“Disruptive technologies are creating new business models, opening up new markets, and giving consumers access to more products and services than ever before. It is hard to overstate the economic potential of these transformations,” said Ilyas Moussa Dawaleh, Djibouti’s Ministry of Economy and Finance. “In a country like ours, developing a high-performing digital ecosystem will provide a unique chance to stimulate the economy and create jobs. The Digital Economy conference starting today will bring us one step closer to this vision.”

“The digital sector will be key to improving the lives of Djiboutian people, expanding our economy, and strengthening our position as a logistics and commercial hub. With eight submarine cable landing on our shores, there is no doubt Djibouti has what it takes to become a digital leader in the region,” noted Abdi Youssouf Sougueh, Minister of Communications. “We are keen to bring in development partners like the World Bank to leverage this infrastructure to the fullest and reinforce all the other fundamentals that are necessary to nurture a vibrant digital economy.”

The conference will bring together a wide range of government representatives, technology pioneers, and development partners. Building on this uniquely diverse combination of knowledge and global perspectives, participants will assess Djibouti’s digital landscape, share international best practices, discuss how technology can help modernize all sectors of the economy, and outline a clear strategy and action plan for digital development in the country.

“Countries around the world are leveraging digital innovation to accelerate economic growth and build a better future for people, and Djibouti is very well positioned to gain from that approach,” said Boutheina Guermazi, World Bank Director for Digital Development. “I am confident this event will pave the way for close collaboration on digital development between the Word Bank, Djibouti, and countries across the Middle East and Africa.”

In addition to discussing Djibouti’s opportunities and challenges, the event will also highlight the need for bolder action on digital development engagement across the region.

Sessions will cover all key dimensions of digital development, with a focus on how to strengthen the five pillars of the digital economy: digital infrastructure; innovation and entrepreneurship; digital financial services and identification; digital platforms; and digital literacy and skills.

“Technological innovation holds great promise for Djibouti. By harnessing the full power of the digital economy, the country could see significant GDP growth, create a future-proof labor market, and raise living standards for all segments of the population. We stand ready to work hand in hand with Djibouti on this journey, to help create the right conditions for a thriving digital sector,” said Atou Seck, World Bank Resident Representative in Djibouti.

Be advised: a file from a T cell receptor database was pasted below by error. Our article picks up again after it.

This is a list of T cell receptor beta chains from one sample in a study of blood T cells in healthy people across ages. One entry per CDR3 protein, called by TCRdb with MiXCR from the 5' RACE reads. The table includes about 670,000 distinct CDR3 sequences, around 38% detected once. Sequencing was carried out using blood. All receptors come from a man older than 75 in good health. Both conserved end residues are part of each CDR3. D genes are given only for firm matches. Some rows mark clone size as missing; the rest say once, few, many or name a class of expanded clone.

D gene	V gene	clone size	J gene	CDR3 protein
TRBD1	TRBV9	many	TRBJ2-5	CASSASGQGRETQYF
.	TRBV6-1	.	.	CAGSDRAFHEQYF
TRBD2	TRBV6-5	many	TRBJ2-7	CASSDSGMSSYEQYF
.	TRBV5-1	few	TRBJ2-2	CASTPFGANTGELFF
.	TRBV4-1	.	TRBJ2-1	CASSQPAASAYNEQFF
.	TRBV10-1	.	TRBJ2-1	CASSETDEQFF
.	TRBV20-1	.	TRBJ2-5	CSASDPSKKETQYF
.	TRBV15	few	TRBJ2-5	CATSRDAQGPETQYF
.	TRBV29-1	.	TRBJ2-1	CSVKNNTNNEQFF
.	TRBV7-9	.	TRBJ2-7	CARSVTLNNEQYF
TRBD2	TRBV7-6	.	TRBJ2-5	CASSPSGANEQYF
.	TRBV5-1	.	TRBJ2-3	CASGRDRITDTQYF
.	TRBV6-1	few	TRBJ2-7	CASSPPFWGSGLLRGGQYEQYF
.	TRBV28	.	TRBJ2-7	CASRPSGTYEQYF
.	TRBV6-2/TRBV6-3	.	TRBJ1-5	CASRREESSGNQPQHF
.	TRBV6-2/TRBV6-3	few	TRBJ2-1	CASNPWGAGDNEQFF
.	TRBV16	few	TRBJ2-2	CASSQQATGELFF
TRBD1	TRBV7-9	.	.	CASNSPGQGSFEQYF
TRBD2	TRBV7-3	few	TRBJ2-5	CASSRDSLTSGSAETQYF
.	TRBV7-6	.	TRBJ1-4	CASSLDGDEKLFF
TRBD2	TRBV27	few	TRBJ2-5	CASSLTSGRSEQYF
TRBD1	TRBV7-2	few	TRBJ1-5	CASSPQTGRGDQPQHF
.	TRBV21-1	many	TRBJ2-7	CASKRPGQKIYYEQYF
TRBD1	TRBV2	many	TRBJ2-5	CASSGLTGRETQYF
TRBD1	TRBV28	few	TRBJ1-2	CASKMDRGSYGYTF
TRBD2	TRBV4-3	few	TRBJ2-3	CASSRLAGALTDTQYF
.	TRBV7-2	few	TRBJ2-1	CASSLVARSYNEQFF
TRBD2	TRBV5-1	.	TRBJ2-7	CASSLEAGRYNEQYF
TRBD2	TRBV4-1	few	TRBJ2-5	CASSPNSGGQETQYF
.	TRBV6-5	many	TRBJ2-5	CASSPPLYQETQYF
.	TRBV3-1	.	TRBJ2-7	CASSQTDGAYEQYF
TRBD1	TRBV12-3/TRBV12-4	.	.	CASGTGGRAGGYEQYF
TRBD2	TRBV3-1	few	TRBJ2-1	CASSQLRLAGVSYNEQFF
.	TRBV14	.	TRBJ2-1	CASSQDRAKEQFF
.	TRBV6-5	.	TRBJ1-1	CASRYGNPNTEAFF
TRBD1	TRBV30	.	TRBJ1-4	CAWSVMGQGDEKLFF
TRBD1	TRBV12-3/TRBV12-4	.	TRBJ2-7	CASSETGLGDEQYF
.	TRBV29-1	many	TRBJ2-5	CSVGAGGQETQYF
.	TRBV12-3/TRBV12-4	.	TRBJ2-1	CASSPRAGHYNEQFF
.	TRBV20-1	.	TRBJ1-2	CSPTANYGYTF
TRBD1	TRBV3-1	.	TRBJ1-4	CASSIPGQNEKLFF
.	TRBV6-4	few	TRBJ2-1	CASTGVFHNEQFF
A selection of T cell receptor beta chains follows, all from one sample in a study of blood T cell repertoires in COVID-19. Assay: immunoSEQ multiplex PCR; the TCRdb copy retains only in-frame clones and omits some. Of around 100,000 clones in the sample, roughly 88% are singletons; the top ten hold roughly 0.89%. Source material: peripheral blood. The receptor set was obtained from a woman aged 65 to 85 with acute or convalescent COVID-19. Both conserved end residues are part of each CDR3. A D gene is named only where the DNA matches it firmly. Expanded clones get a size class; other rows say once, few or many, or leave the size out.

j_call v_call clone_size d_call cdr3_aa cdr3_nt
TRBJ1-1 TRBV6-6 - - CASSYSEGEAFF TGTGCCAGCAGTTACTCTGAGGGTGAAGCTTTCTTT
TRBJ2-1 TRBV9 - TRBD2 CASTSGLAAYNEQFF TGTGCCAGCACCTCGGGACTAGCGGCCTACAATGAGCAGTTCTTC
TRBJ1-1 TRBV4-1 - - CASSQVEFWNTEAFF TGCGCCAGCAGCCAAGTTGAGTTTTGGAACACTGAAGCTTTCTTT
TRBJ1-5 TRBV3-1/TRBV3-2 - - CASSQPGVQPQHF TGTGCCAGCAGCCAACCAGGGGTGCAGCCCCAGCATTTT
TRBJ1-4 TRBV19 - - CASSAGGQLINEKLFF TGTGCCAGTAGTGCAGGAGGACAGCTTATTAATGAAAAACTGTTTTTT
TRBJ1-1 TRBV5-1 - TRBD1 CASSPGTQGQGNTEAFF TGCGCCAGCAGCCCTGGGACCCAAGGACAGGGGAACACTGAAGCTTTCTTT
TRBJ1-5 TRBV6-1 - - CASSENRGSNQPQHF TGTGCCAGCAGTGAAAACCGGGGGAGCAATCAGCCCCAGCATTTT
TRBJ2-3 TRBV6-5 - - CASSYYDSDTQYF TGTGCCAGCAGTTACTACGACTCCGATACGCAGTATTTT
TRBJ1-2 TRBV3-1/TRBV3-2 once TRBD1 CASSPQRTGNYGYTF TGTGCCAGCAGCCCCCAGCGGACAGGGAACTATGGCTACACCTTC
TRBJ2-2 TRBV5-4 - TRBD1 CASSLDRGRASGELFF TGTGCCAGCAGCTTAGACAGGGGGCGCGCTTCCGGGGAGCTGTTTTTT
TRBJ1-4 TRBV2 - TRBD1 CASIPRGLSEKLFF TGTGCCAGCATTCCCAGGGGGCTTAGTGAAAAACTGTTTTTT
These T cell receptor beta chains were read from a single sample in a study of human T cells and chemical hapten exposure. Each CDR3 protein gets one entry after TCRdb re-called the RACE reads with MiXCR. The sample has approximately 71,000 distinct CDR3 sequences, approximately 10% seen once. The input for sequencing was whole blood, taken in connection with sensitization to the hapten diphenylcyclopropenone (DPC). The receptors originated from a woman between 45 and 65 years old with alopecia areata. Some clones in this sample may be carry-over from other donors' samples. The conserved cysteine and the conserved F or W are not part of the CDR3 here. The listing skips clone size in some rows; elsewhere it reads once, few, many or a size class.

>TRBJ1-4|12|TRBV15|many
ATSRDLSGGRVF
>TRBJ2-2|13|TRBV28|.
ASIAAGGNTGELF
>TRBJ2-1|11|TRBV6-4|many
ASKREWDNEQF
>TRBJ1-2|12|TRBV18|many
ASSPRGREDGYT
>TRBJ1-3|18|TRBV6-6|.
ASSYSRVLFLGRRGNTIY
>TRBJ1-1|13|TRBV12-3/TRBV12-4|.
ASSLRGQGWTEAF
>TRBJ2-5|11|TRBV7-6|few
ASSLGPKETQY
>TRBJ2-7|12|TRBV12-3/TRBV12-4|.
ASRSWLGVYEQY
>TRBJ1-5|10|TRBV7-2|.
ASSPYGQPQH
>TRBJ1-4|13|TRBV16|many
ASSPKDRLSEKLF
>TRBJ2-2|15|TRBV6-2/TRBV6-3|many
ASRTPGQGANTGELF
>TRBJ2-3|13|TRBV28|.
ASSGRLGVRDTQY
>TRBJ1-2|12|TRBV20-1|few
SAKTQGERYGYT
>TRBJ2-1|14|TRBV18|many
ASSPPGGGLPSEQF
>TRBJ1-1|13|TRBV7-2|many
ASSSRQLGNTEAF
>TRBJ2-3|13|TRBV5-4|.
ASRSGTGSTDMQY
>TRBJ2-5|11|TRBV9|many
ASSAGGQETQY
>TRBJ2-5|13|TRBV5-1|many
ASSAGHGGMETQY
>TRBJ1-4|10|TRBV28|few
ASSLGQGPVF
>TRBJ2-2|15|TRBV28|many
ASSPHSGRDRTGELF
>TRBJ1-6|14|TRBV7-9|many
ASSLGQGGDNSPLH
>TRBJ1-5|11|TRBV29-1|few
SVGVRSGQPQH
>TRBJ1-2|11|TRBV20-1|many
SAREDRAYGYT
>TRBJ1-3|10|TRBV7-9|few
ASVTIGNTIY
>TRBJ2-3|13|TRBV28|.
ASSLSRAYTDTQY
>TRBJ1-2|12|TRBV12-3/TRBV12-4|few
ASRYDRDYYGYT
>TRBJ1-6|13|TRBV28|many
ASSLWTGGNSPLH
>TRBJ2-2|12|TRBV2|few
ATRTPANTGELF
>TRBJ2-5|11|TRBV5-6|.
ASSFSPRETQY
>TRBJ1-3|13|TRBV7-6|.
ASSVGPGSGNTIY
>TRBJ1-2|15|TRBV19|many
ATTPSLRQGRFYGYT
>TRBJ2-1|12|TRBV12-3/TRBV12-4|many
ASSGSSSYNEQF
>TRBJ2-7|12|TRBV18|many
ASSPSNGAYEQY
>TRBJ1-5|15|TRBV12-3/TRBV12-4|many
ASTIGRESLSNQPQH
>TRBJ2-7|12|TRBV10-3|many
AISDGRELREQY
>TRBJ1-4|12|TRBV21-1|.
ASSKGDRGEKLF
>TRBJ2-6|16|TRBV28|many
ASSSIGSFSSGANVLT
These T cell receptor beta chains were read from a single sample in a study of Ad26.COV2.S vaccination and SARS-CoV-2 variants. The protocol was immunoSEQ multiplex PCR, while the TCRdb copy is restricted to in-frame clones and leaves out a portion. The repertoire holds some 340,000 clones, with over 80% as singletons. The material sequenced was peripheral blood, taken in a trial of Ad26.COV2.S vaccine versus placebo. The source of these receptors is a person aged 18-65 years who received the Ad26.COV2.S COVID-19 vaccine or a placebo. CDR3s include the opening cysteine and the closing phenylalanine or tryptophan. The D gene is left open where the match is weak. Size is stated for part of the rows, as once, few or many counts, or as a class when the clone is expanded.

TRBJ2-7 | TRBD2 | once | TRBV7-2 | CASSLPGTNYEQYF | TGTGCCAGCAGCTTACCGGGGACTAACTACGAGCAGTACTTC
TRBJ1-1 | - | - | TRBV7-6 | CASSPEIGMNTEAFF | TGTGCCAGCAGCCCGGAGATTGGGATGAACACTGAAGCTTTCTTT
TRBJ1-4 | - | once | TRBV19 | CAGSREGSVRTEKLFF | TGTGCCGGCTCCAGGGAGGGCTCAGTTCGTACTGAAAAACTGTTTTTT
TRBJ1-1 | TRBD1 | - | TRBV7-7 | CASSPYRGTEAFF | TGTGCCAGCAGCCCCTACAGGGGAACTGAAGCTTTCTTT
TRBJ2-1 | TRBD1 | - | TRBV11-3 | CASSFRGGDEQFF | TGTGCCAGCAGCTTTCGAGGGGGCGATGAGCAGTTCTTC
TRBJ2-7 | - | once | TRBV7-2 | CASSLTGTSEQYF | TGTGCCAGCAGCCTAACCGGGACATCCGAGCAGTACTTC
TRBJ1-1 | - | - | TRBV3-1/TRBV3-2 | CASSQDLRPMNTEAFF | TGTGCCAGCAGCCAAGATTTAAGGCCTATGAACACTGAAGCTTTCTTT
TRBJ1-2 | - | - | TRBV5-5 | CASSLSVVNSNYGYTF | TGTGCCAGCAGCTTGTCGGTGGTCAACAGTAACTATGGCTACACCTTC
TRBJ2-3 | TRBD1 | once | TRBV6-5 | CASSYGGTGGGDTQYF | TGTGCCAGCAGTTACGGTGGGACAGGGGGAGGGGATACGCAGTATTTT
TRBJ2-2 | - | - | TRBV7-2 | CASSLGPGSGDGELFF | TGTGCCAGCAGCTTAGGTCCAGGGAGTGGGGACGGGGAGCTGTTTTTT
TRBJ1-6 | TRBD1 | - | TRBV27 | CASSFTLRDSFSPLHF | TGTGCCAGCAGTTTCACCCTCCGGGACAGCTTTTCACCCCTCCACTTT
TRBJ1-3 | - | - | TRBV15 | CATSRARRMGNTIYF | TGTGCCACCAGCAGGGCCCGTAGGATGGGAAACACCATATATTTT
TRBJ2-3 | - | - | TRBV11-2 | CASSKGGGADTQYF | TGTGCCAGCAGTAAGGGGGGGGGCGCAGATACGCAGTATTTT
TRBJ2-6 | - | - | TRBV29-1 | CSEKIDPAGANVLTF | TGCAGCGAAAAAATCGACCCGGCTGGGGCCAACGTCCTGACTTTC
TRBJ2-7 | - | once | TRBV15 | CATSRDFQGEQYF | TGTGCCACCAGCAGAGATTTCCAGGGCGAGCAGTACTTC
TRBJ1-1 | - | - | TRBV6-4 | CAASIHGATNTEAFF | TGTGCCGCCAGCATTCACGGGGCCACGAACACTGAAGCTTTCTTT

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The first shopping tourism project in Mexico

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The World Tourism Organization (UNWTO) and the Municipality of León (Guanajuato, Mexico) have signed an agreement to carry out the country’s first project to develop Shopping Tourism, with the support of the Ministry of Tourism of the State of Guanajuato.

The project is expected to serve as an international reference point and as a showcase at major tourism forums.

The Tourism Observatory of the State of Guanajuato has been a member of the UNWTO International Network of Sustainable Tourism Observatories since 2014. At the World Tourism Organization’s General Assembly held in Medellín, Colombia, in September 2015, Guanajuato expressed its interest in being one of the destinations to develop a project on shopping tourism, and León was the selected destination in light of the fact that 27% of its tourists visit the city to go shopping.

The World Tourism Organization (UNWTO) is the United Nations agency responsible for the promotion of responsible, sustainable and universally accessible tourism.

The project will help León (Guanajuato, Mexico) to develop innovative shopping tourism offerings that link the public and private sectors and that highlight the destination’s tourism attractions and products as well as tourism’s contribution to socio-economic development, which includes the creation of jobs directly in the tourism sector and in the many activities related to the sector.

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Smart city matchmaking in Barcelona

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This year’s Smart City Expo World Congress (SCEWC), Europe’s biggest Smart City related event, takes place from 13 to 15 November in Barcelona and will, like previous editions,  attract several thousand stakeholders.

During the congress, on November 14, the Smart Cities Innovation Partnership on Smart Cities (EIP-SCC) will organise its next matchmaking event, seeking to bring projects and investors together to stimulate action. It is especially tailored to match individual projects with financing.

To take part, stakeholders must register on the matchmaking platform where they will join other cities, industry and financial players. Registered users need to submit short descriptions of their upcoming projects. A dedicated team will then process and match them with financiers’ interests, leading to one-to-one meetings, organised specifically and individually for them and their projects.

Should participation in above-mentioned event not be possible, the matchmaking platform will remain available also after the Barcelona congress, as the EIP-SCC will organise further matchmaking events in the future.

In addition, there will be an exhibition stand, where interested stakeholders can meet any of the 12 Horizon 2020 Lighthouse projects (representing € 270 million of EU funding), experts from the EIP-SCC, the Smart Cities Information System, as well as the European Commission.

Finally, there will be a number of sessions organised at the mentioned exhibition stand as part of the SCEWC programme covering a wide range of Smart City related topics. The full programme is available at http://www.smartcityexpo.com/en/agenda-2018.